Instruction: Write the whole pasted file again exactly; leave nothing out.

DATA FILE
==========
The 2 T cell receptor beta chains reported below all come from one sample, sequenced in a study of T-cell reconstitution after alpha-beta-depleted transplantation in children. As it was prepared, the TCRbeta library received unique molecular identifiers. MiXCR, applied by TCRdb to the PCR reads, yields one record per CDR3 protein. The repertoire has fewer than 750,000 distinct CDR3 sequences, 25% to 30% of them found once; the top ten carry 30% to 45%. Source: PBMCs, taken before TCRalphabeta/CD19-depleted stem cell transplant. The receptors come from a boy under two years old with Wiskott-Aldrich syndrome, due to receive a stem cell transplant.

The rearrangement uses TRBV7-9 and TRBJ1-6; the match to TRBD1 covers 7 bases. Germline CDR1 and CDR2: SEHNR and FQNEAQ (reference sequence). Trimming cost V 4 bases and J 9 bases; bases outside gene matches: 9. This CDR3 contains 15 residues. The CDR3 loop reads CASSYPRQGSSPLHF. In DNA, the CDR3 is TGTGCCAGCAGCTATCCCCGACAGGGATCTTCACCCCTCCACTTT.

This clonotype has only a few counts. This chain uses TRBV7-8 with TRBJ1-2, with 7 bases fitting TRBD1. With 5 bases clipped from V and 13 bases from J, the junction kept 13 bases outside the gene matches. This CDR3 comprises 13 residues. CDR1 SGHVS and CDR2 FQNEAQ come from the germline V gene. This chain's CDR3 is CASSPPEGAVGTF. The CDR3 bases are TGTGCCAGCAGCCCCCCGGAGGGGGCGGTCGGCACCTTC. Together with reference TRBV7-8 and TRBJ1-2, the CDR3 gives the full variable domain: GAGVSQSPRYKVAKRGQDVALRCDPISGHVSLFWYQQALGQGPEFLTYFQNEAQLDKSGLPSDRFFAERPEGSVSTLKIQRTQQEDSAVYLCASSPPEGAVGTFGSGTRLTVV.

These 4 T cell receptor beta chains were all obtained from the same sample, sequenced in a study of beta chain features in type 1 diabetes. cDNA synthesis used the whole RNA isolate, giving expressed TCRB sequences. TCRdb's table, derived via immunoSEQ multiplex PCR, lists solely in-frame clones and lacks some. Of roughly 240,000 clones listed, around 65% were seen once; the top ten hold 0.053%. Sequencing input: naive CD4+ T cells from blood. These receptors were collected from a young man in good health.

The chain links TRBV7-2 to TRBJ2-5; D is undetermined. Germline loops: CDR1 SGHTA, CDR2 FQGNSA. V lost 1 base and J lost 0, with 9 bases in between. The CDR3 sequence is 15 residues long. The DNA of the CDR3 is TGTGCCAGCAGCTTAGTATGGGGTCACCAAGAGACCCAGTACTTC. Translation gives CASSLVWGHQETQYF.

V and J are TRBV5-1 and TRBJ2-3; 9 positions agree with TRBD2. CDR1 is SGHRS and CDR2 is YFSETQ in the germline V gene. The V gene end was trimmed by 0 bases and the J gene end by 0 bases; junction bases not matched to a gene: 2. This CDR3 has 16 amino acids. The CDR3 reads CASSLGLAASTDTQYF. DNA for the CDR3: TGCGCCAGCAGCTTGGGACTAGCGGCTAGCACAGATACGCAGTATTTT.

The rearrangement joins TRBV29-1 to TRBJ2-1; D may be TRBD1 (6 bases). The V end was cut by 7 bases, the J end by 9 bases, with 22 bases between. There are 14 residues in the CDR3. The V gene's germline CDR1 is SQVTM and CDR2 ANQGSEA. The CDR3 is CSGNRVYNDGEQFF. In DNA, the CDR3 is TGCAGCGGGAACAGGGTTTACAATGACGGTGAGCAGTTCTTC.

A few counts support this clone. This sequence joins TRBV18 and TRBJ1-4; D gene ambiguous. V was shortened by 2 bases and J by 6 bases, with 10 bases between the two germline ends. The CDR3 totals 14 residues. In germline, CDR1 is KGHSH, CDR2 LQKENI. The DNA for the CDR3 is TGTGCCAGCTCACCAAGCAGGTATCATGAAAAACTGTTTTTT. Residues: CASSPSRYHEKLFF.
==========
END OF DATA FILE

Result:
The 2 T cell receptor beta chains reported below all come from one sample, sequenced in a study of T-cell reconstitution after alpha-beta-depleted transplantation in children. As it was prepared, the TCRbeta library received unique molecular identifiers. MiXCR, applied by TCRdb to the PCR reads, yields one record per CDR3 protein. The repertoire has fewer than 750,000 distinct CDR3 sequences, 25% to 30% of them found once; the top ten carry 30% to 45%. Source: PBMCs, taken before TCRalphabeta/CD19-depleted stem cell transplant. The receptors come from a boy under two years old with Wiskott-Aldrich syndrome, due to receive a stem cell transplant.

The rearrangement uses TRBV7-9 and TRBJ1-6; the match to TRBD1 covers 7 bases. Germline CDR1 and CDR2: SEHNR and FQNEAQ (reference sequence). Trimming cost V 4 bases and J 9 bases; bases outside gene matches: 9. This CDR3 contains 15 residues. The CDR3 loop reads CASSYPRQGSSPLHF. In DNA, the CDR3 is TGTGCCAGCAGCTATCCCCGACAGGGATCTTCACCCCTCCACTTT.

This clonotype has only a few counts. This chain uses TRBV7-8 with TRBJ1-2, with 7 bases fitting TRBD1. With 5 bases clipped from V and 13 bases from J, the junction kept 13 bases outside the gene matches. This CDR3 comprises 13 residues. CDR1 SGHVS and CDR2 FQNEAQ come from the germline V gene. This chain's CDR3 is CASSPPEGAVGTF. The CDR3 bases are TGTGCCAGCAGCCCCCCGGAGGGGGCGGTCGGCACCTTC. Together with reference TRBV7-8 and TRBJ1-2, the CDR3 gives the full variable domain: GAGVSQSPRYKVAKRGQDVALRCDPISGHVSLFWYQQALGQGPEFLTYFQNEAQLDKSGLPSDRFFAERPEGSVSTLKIQRTQQEDSAVYLCASSPPEGAVGTFGSGTRLTVV.

These 4 T cell receptor beta chains were all obtained from the same sample, sequenced in a study of beta chain features in type 1 diabetes. cDNA synthesis used the whole RNA isolate, giving expressed TCRB sequences. TCRdb's table, derived via immunoSEQ multiplex PCR, lists solely in-frame clones and lacks some. Of roughly 240,000 clones listed, around 65% were seen once; the top ten hold 0.053%. Sequencing input: naive CD4+ T cells from blood. These receptors were collected from a young man in good health.

The chain links TRBV7-2 to TRBJ2-5; D is undetermined. Germline loops: CDR1 SGHTA, CDR2 FQGNSA. V lost 1 base and J lost 0, with 9 bases in between. The CDR3 sequence is 15 residues long. The DNA of the CDR3 is TGTGCCAGCAGCTTAGTATGGGGTCACCAAGAGACCCAGTACTTC. Translation gives CASSLVWGHQETQYF.

V and J are TRBV5-1 and TRBJ2-3; 9 positions agree with TRBD2. CDR1 is SGHRS and CDR2 is YFSETQ in the germline V gene. The V gene end was trimmed by 0 bases and the J gene end by 0 bases; junction bases not matched to a gene: 2. This CDR3 has 16 amino acids. The CDR3 reads CASSLGLAASTDTQYF. DNA for the CDR3: TGCGCCAGCAGCTTGGGACTAGCGGCTAGCACAGATACGCAGTATTTT.

The rearrangement joins TRBV29-1 to TRBJ2-1; D may be TRBD1 (6 bases). The V end was cut by 7 bases, the J end by 9 bases, with 22 bases between. There are 14 residues in the CDR3. The V gene's germline CDR1 is SQVTM and CDR2 ANQGSEA. The CDR3 is CSGNRVYNDGEQFF. In DNA, the CDR3 is TGCAGCGGGAACAGGGTTTACAATGACGGTGAGCAGTTCTTC.

A few counts support this clone. This sequence joins TRBV18 and TRBJ1-4; D gene ambiguous. V was shortened by 2 bases and J by 6 bases, with 10 bases between the two germline ends. The CDR3 totals 14 residues. In germline, CDR1 is KGHSH, CDR2 LQKENI. The DNA for the CDR3 is TGTGCCAGCTCACCAAGCAGGTATCATGAAAAACTGTTTTTT. Residues: CASSPSRYHEKLFF.